Danzante isn’t the biggest island in the Marine National Park, but it’s popular for its rugged good looks and its accessibility. Our friends Leif and Susan, paddling out for a look from the beach near the new timeshare development, happened upon it almost by accident — it’s that close. So when Leif said that he was willing to try camping as part of a trip around Danzante, I scarcely hesitated.
We watched the weather forecast until we saw two days in a row that looked good, then headed to the Park office for a permit. Since we would be approaching the island from the south, efficiency suggested camping at the north end, helping to equalize the distance for the two days. A beach on the western side, away from the fetch across the Sea of Cortés, seemed sensible. We asked for the famous Caleta Luna de Miel, Honeymoon Cove, and there was no objection. That was Friday. Sunday night we loaded kayaks atop Leif’s car and Monday morning shortly after eight he and I paddled out from Ensenada Blanca (the one south of Ligüi), breezed by a couple of the little islands (Isla Las Tijeras, Isla Primera), and soon we were gliding along Danzante’s steep eastern coast. Reaching Bahía Honda with plenty of time on our hands, we would stop for an early lunch. But it was here that we were passed by a big pod of dolphins. We saw at least a dozen of them east of us, traveling rapidly south, but there were a couple of smaller groups, and a pair of the sleek creatures passed between us and the shore, causing the surface of the bay to boil with frightened fish.
There was breeze and noticeable swell as we rounded the north end and we kept well away from the rocks, but we found smooth paddling after that. We went to check out our beach and found a group preparing their lunch there. After talking with them a bit we got back in the boats and set off to explore our part of the coast, stopping for a while on the spit that separates the big northern headland from the rest of the island.
There was a small group from Tofino Expeditions on the spit with their guide Sergio and we chatted for a bit and Leif headed up the coast to have a look at the hill. Around four o’clock we drifted back to our campsite. There are three coves in this fine bay, and ours, the northernmost, DZ-15 on the map, is the coziest. It’s the perfect size for honeymooning all right but the beach lacks privacy — there’s nothing to hide behind. The stunning setting attracts boaters and we shared the cove with a trimaran; but they were good neighbors and on our way out Leif talked with the skipper for some time about fishing. Here is the Google Maps version of our cove.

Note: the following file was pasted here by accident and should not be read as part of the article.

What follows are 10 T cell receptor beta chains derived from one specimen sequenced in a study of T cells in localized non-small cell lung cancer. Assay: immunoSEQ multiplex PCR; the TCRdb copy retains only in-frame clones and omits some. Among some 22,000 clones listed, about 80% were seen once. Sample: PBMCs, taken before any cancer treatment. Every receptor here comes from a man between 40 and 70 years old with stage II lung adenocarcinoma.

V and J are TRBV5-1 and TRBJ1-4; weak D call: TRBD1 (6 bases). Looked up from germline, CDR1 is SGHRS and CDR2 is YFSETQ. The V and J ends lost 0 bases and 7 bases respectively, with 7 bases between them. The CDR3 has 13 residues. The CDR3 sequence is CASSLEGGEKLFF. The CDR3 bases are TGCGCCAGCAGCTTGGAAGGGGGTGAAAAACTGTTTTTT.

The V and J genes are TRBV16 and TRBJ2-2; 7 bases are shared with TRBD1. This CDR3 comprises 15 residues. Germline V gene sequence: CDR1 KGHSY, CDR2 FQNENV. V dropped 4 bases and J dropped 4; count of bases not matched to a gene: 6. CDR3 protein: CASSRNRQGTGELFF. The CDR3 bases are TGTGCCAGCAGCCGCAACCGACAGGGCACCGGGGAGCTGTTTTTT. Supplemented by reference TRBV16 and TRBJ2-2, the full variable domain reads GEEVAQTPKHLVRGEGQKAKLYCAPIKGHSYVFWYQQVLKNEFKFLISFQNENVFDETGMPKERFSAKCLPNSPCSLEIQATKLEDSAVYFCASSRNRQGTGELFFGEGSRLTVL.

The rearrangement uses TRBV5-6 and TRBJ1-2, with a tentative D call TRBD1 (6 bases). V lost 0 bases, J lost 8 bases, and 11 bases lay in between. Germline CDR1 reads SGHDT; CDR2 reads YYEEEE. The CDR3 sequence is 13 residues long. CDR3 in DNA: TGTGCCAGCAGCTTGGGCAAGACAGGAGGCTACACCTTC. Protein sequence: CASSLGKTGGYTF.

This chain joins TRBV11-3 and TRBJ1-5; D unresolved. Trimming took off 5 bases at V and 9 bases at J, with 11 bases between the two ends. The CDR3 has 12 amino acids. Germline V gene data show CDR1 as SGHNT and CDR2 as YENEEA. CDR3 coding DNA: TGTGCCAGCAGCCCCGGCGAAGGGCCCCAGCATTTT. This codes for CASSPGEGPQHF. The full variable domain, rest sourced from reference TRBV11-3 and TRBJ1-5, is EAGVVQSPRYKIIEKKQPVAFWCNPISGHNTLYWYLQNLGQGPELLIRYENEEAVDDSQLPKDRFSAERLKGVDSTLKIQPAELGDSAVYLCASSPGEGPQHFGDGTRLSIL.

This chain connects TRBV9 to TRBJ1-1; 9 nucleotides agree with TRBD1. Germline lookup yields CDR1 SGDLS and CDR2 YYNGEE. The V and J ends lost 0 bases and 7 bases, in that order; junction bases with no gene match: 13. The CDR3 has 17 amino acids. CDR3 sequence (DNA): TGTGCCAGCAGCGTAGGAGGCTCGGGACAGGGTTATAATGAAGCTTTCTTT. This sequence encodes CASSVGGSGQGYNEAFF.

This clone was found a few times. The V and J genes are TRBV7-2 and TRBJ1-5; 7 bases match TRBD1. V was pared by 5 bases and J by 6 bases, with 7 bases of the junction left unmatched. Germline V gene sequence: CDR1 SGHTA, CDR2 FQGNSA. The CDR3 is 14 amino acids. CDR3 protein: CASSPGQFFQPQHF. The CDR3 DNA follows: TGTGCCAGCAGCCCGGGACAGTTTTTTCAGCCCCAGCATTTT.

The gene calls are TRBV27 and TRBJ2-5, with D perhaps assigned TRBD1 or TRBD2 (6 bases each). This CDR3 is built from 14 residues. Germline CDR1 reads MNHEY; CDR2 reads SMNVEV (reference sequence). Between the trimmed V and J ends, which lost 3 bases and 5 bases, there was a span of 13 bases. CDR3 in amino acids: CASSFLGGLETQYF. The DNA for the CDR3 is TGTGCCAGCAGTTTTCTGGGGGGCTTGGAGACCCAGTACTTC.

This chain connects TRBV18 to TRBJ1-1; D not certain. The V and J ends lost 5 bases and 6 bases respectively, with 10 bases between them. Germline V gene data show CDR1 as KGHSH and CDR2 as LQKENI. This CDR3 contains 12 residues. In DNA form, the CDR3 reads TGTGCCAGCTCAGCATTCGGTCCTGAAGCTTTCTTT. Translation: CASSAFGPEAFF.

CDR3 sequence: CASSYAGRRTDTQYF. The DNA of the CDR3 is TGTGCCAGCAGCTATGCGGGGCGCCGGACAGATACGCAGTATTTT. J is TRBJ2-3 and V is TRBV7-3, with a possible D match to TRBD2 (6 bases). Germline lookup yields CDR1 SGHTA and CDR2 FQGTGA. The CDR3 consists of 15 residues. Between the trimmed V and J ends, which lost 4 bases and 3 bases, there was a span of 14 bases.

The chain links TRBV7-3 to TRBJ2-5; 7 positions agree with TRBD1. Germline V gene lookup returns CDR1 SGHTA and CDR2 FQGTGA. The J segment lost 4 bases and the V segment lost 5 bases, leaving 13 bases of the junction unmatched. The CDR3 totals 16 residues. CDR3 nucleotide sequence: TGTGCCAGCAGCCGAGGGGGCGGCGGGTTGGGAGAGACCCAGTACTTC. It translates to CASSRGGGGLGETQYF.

Camping was a success, but cooking without Alex did not go as well as I had remembered. Freeze-dried food has come a long way, but it’s most useful in a camp where fresh water is available. We carried all our water with us, and so it would have been no less efficient to carry canned food instead and heat it. Also, we have decided that if we are going to be able to make an early start we may need to eat a cold breakfast, allowing us to pack the cooking gear away the night before. For a really long trip we may try to desalinate seawater along the way and freeze-dried food might again become essential.
One other note on accessibility: before retiring we walked up the nearby hill and were able to call home by cell phone to talk to our mates and get a weather update. Later, in the middle of the night after the half moon had set, I visited the shoreline and was rewarded with a view of a seemingly limitless number of phosphorescent creatures among the rocks.
We had beautiful weather on Tuesday, inviting us to spend time on a couple of Danzante’s other beaches. We joined in a discussion with two gulls, two vultures and a heron about who would get to eat a fairly large fish with a yellow tail and a green stripe on its side. We saw ospreys, on the nest or lugging surprisingly large fish through the air. We watched as a panga delivered two kayaks, several boards, camping equipment and a guide to a spot at the mouth of a nice little canyon. As we left the island on our way back south the breeze came up and there was some chop; but we slowed nonetheless at each of the three small islands on the way. The last of these, Isla Pardo on the map, is a bit further down the coast and we had not really looked at it on the way outbound.
From there, deciding that we had some energy left, we aimed for a beach still farther south on the peninsula, and landed for another snack and more exploration of coastline and caves. From that beach, Ensenada Blanca is just around the corner and we had plenty of time to cruise by the new development, land, talk with some tourists, rinse and load the boats, drive home, and get the kayaks back on their storage rack by the hotel before dark.